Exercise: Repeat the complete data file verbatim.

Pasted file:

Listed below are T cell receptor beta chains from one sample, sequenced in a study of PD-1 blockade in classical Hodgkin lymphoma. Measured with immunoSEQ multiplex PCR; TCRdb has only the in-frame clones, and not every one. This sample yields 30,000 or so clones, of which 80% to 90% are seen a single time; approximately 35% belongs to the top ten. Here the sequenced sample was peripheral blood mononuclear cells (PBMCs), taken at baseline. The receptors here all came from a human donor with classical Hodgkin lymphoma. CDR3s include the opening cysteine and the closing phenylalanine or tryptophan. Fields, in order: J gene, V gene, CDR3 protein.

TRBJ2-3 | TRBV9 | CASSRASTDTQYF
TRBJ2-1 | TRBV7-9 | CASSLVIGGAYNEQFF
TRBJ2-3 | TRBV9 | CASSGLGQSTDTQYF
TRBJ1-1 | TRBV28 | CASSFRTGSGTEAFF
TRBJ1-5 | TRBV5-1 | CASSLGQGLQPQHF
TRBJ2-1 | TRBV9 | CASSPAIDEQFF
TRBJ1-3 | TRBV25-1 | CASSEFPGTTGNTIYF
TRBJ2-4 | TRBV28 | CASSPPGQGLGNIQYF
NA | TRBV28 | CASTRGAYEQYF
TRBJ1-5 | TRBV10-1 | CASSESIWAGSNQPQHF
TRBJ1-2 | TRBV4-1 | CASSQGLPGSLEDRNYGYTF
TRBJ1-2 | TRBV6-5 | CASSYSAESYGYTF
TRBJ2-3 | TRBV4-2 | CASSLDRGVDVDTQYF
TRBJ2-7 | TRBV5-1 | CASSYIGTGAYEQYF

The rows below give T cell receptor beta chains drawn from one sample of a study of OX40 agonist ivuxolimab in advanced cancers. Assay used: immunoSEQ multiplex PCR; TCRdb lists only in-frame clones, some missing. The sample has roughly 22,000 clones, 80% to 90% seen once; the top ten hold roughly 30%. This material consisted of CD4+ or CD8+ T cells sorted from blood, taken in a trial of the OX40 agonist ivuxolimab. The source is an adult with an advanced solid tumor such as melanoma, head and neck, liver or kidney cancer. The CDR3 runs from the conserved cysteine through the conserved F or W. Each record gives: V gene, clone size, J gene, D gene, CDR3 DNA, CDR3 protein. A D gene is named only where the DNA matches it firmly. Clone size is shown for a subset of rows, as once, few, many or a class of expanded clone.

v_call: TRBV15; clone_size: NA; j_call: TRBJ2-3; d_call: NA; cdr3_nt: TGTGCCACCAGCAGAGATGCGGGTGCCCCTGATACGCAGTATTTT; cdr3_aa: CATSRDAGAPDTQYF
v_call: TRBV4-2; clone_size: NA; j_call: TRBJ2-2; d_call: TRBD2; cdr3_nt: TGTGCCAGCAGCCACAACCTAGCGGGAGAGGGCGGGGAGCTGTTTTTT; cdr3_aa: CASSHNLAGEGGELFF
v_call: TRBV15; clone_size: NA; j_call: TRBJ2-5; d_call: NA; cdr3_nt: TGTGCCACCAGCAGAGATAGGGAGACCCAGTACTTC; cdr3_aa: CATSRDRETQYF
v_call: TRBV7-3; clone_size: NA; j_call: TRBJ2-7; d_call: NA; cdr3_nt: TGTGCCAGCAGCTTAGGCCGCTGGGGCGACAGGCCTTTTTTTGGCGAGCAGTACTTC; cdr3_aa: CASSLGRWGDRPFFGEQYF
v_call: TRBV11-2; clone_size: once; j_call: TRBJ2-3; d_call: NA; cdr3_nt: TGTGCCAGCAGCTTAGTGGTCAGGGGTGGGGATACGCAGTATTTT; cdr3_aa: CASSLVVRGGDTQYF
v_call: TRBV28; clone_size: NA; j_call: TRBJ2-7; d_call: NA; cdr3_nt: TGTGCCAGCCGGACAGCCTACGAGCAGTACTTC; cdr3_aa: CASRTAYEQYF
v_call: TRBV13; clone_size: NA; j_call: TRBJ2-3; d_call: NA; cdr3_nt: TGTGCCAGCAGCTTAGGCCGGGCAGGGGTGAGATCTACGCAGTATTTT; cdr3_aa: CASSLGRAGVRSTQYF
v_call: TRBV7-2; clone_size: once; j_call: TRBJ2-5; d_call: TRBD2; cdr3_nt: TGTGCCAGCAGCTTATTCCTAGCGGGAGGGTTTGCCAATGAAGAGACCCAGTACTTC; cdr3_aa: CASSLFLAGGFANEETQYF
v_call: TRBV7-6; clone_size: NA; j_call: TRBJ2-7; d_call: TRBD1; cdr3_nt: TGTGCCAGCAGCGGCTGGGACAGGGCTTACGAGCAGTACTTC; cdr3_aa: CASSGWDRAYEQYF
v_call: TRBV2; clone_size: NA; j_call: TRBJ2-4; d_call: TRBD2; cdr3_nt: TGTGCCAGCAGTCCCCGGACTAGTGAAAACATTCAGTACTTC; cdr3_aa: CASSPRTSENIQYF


Listed below are T cell receptor beta chains from one sample, sequenced in a study of PD-1 blockade in classical Hodgkin lymphoma. Measured with immunoSEQ multiplex PCR; TCRdb has only the in-frame clones, and not every one. This sample yields 30,000 or so clones, of which 80% to 90% are seen a single time; approximately 35% belongs to the top ten. Here the sequenced sample was peripheral blood mononuclear cells (PBMCs), taken at baseline. The receptors here all came from a human donor with classical Hodgkin lymphoma. CDR3s include the opening cysteine and the closing phenylalanine or tryptophan. Fields, in order: J gene, V gene, CDR3 protein.

TRBJ2-3 | TRBV9 | CASSRASTDTQYF
TRBJ2-1 | TRBV7-9 | CASSLVIGGAYNEQFF
TRBJ2-3 | TRBV9 | CASSGLGQSTDTQYF
TRBJ1-1 | TRBV28 | CASSFRTGSGTEAFF
TRBJ1-5 | TRBV5-1 | CASSLGQGLQPQHF
TRBJ2-1 | TRBV9 | CASSPAIDEQFF
TRBJ1-3 | TRBV25-1 | CASSEFPGTTGNTIYF
TRBJ2-4 | TRBV28 | CASSPPGQGLGNIQYF
NA | TRBV28 | CASTRGAYEQYF
TRBJ1-5 | TRBV10-1 | CASSESIWAGSNQPQHF
TRBJ1-2 | TRBV4-1 | CASSQGLPGSLEDRNYGYTF
TRBJ1-2 | TRBV6-5 | CASSYSAESYGYTF
TRBJ2-3 | TRBV4-2 | CASSLDRGVDVDTQYF
TRBJ2-7 | TRBV5-1 | CASSYIGTGAYEQYF

The rows below give T cell receptor beta chains drawn from one sample of a study of OX40 agonist ivuxolimab in advanced cancers. Assay used: immunoSEQ multiplex PCR; TCRdb lists only in-frame clones, some missing. The sample has roughly 22,000 clones, 80% to 90% seen once; the top ten hold roughly 30%. This material consisted of CD4+ or CD8+ T cells sorted from blood, taken in a trial of the OX40 agonist ivuxolimab. The source is an adult with an advanced solid tumor such as melanoma, head and neck, liver or kidney cancer. The CDR3 runs from the conserved cysteine through the conserved F or W. Each record gives: V gene, clone size, J gene, D gene, CDR3 DNA, CDR3 protein. A D gene is named only where the DNA matches it firmly. Clone size is shown for a subset of rows, as once, few, many or a class of expanded clone.

v_call: TRBV15; clone_size: NA; j_call: TRBJ2-3; d_call: NA; cdr3_nt: TGTGCCACCAGCAGAGATGCGGGTGCCCCTGATACGCAGTATTTT; cdr3_aa: CATSRDAGAPDTQYF
v_call: TRBV4-2; clone_size: NA; j_call: TRBJ2-2; d_call: TRBD2; cdr3_nt: TGTGCCAGCAGCCACAACCTAGCGGGAGAGGGCGGGGAGCTGTTTTTT; cdr3_aa: CASSHNLAGEGGELFF
v_call: TRBV15; clone_size: NA; j_call: TRBJ2-5; d_call: NA; cdr3_nt: TGTGCCACCAGCAGAGATAGGGAGACCCAGTACTTC; cdr3_aa: CATSRDRETQYF
v_call: TRBV7-3; clone_size: NA; j_call: TRBJ2-7; d_call: NA; cdr3_nt: TGTGCCAGCAGCTTAGGCCGCTGGGGCGACAGGCCTTTTTTTGGCGAGCAGTACTTC; cdr3_aa: CASSLGRWGDRPFFGEQYF
v_call: TRBV11-2; clone_size: once; j_call: TRBJ2-3; d_call: NA; cdr3_nt: TGTGCCAGCAGCTTAGTGGTCAGGGGTGGGGATACGCAGTATTTT; cdr3_aa: CASSLVVRGGDTQYF
v_call: TRBV28; clone_size: NA; j_call: TRBJ2-7; d_call: NA; cdr3_nt: TGTGCCAGCCGGACAGCCTACGAGCAGTACTTC; cdr3_aa: CASRTAYEQYF
v_call: TRBV13; clone_size: NA; j_call: TRBJ2-3; d_call: NA; cdr3_nt: TGTGCCAGCAGCTTAGGCCGGGCAGGGGTGAGATCTACGCAGTATTTT; cdr3_aa: CASSLGRAGVRSTQYF
v_call: TRBV7-2; clone_size: once; j_call: TRBJ2-5; d_call: TRBD2; cdr3_nt: TGTGCCAGCAGCTTATTCCTAGCGGGAGGGTTTGCCAATGAAGAGACCCAGTACTTC; cdr3_aa: CASSLFLAGGFANEETQYF
v_call: TRBV7-6; clone_size: NA; j_call: TRBJ2-7; d_call: TRBD1; cdr3_nt: TGTGCCAGCAGCGGCTGGGACAGGGCTTACGAGCAGTACTTC; cdr3_aa: CASSGWDRAYEQYF
v_call: TRBV2; clone_size: NA; j_call: TRBJ2-4; d_call: TRBD2; cdr3_nt: TGTGCCAGCAGTCCCCGGACTAGTGAAAACATTCAGTACTTC; cdr3_aa: CASSPRTSENIQYF